Supreme Leader Ayatollah Khamenei has insisted that Iran’s airline industry is in good health, robust and self-sufficient enough to produce its own aircraft — a bold claim with little basis in fact, as IranWire research based on industry reports and other expert analysis reveals.
Speaking to a group of Air Force commanders, pilots and staff on February 8, Khamenei announced: “Our Air Force, which did not have the right to repair a single part of a fighter plane or an aircraft during the Pahlavi regime, is now producing the entire aircraft today.”
He insisted that Iranian experts and manufacturers had “repaired a large number of fighter planes and passenger planes, and overhauled and built a number of them.” And he emphasized that the key reason the Islamic Republic was able to achieve this was anchored in the resilience and strong will of the country: “When did this become possible for our Air Force?” he asked. “When we stopped relying on foreigners. They threatened us, said they would not sell to us, and said they would not let us [advance]. Military equipment belonging to us is still in the warehouses of US military corporations. That is, they have not yet been given to us. We do not know what they have done with them. Ironically, we were even asked for warehousing charges a few years ago. Equipment they had been paid for, they refused to give to us. However, what is the outcome? The outcome is that our Air Force, which did not have the right to repair a single part of a fighter plane or an aircraft during the Pahlavi regime, is now producing the entire aircraft today. That is, our Air Force transformed threats into opportunities, turned danger into profit. This is the virtue of a society of believers.”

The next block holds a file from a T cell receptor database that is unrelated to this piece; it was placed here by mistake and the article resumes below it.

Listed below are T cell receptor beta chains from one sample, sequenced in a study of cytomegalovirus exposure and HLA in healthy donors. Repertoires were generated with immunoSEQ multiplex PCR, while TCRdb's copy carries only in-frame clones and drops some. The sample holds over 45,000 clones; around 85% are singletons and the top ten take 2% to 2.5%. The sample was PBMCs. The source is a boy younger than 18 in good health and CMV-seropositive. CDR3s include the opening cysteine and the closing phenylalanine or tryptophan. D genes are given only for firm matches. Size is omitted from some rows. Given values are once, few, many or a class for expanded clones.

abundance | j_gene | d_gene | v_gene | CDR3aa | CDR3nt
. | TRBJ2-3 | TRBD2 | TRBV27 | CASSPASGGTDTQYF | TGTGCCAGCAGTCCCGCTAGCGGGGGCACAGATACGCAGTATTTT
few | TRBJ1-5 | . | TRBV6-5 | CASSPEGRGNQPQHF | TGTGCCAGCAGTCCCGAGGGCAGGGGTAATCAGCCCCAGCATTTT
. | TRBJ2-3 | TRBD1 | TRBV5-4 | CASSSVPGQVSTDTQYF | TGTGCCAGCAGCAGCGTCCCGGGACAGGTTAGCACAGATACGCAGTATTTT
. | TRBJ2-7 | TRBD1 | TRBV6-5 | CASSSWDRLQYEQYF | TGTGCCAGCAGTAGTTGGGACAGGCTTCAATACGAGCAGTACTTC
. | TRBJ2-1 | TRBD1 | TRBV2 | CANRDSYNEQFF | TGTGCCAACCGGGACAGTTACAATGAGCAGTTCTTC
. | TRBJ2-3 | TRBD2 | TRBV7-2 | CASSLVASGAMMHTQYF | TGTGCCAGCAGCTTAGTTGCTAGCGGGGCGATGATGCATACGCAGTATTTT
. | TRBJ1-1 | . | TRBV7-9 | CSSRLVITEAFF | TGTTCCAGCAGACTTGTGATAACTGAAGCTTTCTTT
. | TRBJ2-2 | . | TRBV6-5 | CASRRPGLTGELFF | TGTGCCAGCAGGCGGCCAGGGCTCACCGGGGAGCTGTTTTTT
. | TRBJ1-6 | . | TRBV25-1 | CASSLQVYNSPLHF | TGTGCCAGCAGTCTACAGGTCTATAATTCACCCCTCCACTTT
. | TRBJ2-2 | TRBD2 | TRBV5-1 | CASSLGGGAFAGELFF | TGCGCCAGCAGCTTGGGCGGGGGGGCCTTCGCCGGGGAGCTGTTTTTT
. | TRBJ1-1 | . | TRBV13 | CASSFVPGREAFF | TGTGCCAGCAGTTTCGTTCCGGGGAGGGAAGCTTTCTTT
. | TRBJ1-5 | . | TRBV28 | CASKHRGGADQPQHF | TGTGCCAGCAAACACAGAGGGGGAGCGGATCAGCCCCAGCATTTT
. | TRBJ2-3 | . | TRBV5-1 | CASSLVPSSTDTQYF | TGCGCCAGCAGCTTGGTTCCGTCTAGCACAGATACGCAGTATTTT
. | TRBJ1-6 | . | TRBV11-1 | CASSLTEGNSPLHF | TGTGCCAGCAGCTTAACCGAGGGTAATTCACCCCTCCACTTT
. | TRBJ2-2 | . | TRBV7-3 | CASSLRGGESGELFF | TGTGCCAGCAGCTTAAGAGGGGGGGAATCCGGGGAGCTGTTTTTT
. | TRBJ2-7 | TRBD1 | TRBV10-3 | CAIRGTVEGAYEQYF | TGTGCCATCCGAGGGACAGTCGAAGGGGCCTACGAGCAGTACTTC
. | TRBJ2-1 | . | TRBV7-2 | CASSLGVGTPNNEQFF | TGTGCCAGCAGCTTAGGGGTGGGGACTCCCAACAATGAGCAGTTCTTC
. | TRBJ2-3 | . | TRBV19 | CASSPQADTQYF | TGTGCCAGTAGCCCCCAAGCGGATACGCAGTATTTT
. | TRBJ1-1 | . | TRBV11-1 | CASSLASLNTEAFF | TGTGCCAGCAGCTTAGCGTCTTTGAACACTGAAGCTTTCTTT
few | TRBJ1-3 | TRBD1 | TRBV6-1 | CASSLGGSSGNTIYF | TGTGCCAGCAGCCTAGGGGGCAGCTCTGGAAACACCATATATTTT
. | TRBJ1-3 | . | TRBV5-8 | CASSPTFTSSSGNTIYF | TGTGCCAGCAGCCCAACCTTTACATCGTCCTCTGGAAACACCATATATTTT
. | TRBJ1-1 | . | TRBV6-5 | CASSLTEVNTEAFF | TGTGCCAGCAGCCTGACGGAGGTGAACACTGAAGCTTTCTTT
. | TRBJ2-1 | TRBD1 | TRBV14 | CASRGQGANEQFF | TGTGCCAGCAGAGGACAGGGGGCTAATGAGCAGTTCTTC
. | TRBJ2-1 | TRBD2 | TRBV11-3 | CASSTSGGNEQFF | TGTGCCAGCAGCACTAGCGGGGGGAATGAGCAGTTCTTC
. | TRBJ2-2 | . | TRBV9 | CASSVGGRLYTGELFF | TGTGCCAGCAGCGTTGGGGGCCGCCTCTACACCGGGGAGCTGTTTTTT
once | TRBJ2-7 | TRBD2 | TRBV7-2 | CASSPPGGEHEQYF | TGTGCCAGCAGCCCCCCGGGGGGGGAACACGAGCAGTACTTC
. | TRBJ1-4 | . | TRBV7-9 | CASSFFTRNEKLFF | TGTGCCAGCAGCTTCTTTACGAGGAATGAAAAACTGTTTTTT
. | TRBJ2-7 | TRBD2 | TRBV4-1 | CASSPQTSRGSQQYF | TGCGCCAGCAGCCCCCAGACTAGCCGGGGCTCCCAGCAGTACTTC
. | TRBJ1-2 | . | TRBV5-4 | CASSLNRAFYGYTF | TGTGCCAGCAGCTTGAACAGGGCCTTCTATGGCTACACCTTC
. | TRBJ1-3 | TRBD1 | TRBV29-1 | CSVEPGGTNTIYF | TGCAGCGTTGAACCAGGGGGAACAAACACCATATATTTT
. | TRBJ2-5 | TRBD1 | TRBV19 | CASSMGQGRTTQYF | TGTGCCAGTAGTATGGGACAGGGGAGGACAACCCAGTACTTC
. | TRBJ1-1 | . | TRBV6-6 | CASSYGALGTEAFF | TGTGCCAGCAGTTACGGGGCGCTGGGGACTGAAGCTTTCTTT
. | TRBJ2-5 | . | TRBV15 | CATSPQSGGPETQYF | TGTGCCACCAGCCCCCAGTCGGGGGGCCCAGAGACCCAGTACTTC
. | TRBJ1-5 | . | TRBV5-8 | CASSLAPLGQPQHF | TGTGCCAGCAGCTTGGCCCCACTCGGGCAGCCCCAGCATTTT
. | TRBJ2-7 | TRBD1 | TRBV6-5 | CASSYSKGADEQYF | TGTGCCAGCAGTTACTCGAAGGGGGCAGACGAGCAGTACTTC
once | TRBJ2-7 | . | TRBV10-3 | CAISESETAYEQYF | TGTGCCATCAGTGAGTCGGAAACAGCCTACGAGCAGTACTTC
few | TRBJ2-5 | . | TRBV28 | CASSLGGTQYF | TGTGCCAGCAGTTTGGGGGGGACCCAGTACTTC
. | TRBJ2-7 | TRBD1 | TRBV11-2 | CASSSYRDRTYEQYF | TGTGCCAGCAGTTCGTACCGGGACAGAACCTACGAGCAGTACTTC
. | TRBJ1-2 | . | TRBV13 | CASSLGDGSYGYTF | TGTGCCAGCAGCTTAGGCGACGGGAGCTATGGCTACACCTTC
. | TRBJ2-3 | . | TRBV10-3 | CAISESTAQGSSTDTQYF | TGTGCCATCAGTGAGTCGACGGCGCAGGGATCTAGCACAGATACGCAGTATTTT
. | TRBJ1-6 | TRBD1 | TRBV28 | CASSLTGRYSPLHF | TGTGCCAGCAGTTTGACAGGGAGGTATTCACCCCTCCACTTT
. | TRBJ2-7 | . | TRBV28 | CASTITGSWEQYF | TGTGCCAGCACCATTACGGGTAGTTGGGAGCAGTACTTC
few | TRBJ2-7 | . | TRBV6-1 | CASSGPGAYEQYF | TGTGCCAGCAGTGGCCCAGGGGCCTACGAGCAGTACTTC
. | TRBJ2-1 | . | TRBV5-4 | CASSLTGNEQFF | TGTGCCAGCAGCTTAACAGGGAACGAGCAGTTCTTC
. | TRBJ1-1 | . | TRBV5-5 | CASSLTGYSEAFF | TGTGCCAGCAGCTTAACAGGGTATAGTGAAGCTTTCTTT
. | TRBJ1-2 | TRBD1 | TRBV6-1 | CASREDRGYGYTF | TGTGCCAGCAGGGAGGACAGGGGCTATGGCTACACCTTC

So is Iran actually capable of producing an entire aircraft, as Khamenei claimed? What aircraft are produced in Iran? IranWire looks at available data, industry reports and expert views to analyze the Supreme Leader’s confident assertions.
Iran’s Aircraft Industry
Iran’s aircraft industry dates back to before the 1979 Islamic Revolution. Of the four major companies in the aviation industry, three were founded under the Shah: Iran Aircraft Industries (SAHA) in 1966, Iran Helicopter Support and Renewal Company (PANHA) in 1969, and Iran Aircraft Manufacturing Industries Corporation (HESA) in 1974. The only company in the Iranian aviation industry that started its work after the revolution is the Quds Aviation Industry Company, which was founded in 1985.
Do these companies have the capability to manufacture airplanes, and what planes do they make?